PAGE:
“The purpose of religious language”¦is to evoke an attitude…”
You may need to enlarge the page to see it better; I sure did; KSH.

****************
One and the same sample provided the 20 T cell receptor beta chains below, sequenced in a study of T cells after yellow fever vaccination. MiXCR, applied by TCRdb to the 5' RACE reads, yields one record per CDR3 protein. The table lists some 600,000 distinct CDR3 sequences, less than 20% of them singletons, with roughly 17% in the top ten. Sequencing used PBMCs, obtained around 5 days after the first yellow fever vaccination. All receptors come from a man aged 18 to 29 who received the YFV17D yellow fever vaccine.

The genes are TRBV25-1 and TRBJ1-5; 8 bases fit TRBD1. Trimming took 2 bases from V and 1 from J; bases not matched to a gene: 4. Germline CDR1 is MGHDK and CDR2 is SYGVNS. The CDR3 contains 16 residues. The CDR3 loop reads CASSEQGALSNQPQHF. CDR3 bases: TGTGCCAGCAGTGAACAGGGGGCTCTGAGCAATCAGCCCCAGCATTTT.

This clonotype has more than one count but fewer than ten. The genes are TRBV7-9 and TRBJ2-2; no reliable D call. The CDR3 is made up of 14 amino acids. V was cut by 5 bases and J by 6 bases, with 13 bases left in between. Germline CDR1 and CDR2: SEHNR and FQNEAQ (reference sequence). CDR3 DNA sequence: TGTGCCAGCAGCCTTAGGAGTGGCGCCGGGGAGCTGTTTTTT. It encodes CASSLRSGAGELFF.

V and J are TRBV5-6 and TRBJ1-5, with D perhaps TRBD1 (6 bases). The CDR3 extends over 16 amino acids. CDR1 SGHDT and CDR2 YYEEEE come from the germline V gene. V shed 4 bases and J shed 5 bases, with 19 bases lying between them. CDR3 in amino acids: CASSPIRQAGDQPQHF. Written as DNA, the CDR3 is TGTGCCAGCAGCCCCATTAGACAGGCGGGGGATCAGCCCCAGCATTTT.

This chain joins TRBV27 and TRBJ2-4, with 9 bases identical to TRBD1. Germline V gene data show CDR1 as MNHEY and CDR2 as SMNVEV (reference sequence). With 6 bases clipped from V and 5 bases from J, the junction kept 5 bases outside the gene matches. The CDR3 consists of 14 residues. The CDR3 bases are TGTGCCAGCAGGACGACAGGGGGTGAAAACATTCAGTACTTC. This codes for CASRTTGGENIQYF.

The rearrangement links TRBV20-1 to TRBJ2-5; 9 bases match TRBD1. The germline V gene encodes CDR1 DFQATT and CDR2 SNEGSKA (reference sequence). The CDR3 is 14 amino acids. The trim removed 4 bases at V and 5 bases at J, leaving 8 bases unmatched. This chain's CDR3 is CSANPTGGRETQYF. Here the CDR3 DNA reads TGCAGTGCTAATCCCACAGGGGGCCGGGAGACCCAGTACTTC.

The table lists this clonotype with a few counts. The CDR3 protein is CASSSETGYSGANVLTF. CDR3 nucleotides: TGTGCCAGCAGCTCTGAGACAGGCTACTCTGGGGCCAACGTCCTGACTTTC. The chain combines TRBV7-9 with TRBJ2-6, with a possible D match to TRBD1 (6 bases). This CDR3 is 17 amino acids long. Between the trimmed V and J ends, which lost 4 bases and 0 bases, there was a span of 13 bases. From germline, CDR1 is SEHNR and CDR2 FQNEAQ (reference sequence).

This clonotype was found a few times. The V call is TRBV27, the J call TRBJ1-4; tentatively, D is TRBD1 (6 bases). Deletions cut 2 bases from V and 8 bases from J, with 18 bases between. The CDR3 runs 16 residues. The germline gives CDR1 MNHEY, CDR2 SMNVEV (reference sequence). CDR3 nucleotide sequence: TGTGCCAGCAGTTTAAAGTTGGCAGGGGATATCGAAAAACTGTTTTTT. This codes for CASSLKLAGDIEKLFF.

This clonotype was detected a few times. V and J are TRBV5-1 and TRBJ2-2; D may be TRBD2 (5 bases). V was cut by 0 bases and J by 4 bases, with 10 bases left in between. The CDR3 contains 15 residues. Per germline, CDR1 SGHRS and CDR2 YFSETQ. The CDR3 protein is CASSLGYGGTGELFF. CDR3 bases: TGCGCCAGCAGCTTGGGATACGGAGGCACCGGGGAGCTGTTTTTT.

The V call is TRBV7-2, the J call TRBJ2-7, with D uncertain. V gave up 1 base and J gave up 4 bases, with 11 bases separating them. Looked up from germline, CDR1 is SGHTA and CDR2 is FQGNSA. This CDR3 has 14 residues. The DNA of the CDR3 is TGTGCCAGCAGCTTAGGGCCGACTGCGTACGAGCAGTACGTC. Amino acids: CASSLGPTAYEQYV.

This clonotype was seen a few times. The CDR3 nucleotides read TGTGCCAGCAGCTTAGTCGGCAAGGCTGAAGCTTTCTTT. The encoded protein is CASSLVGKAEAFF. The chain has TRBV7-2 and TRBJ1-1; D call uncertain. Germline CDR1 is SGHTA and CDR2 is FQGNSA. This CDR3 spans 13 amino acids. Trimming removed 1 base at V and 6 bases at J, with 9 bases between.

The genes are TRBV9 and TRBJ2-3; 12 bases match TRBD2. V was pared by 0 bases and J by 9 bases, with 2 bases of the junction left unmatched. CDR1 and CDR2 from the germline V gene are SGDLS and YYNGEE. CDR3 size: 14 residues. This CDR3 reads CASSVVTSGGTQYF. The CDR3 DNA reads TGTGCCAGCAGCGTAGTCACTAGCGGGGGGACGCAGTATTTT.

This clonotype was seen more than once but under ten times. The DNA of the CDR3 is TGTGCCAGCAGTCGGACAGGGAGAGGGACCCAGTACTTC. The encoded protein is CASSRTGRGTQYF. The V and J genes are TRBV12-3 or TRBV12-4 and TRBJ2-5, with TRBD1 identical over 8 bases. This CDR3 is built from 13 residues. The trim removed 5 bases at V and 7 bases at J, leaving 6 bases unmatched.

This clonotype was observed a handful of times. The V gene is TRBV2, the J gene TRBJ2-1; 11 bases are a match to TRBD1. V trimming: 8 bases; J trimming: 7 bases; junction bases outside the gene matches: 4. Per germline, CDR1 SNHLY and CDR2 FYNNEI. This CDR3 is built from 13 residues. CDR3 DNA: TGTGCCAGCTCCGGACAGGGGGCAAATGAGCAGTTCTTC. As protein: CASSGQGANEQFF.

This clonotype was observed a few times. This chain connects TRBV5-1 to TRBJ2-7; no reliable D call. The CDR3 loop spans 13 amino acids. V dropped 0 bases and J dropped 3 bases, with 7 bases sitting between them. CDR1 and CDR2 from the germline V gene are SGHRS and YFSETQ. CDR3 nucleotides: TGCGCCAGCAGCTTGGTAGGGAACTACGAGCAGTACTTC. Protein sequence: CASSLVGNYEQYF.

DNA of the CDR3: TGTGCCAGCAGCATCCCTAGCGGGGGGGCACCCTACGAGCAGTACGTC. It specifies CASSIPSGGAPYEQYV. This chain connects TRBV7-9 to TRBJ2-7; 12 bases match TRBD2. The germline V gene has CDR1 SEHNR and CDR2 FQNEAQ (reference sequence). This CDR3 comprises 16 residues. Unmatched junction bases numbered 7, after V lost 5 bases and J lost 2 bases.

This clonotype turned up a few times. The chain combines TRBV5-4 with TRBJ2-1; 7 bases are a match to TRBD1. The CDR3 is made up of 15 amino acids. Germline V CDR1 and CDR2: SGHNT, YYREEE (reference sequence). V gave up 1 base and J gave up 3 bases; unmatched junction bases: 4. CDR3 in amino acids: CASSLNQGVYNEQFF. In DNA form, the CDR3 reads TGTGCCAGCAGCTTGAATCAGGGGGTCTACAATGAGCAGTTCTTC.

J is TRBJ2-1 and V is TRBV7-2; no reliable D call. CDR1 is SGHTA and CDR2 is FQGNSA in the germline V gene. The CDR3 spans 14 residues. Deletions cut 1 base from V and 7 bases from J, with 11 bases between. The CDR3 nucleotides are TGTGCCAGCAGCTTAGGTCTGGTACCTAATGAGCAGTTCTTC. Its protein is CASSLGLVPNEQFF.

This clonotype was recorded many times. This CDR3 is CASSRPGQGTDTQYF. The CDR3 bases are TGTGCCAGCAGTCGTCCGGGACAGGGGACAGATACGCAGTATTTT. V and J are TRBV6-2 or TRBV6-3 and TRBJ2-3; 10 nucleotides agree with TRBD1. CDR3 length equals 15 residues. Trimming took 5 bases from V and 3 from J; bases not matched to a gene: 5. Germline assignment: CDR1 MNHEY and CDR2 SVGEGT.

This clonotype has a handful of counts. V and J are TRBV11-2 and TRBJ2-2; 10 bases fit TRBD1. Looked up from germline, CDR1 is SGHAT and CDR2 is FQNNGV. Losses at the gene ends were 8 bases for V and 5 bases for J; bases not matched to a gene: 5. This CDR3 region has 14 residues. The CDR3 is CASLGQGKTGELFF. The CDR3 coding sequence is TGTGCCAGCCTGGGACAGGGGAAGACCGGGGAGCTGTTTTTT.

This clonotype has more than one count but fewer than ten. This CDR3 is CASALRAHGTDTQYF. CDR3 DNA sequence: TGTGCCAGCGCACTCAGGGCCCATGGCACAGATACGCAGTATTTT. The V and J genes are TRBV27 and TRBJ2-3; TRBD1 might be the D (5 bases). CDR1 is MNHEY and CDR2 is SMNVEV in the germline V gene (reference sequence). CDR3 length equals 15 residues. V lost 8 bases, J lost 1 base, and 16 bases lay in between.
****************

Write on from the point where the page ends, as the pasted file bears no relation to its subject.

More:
Looking back it’s hard to believe now how thin and lacking in nourishment was our theological gruel in those days. The sentence quoted above (from Hick) reminds me of a philosopher at Oxford called R. M. Hare that we read at about this same time, who enounced an ethical theory that was (despite his denials) simply a variant of emotivism. The suasive power of an ethical claim, he said, lay not in its truth value but in the power of persuasion behind its advocate. An ethical stance was true in the sense that it persuaded me that it was true and I could urgently convey this to others in such a way that they understood the imperative. That was all. Ethical statements were not about knowledge at all. Desperate. I think that the charismatic movement that began to hit the mainstream churches in the 1970s was a reaction against this anorexic Christianity.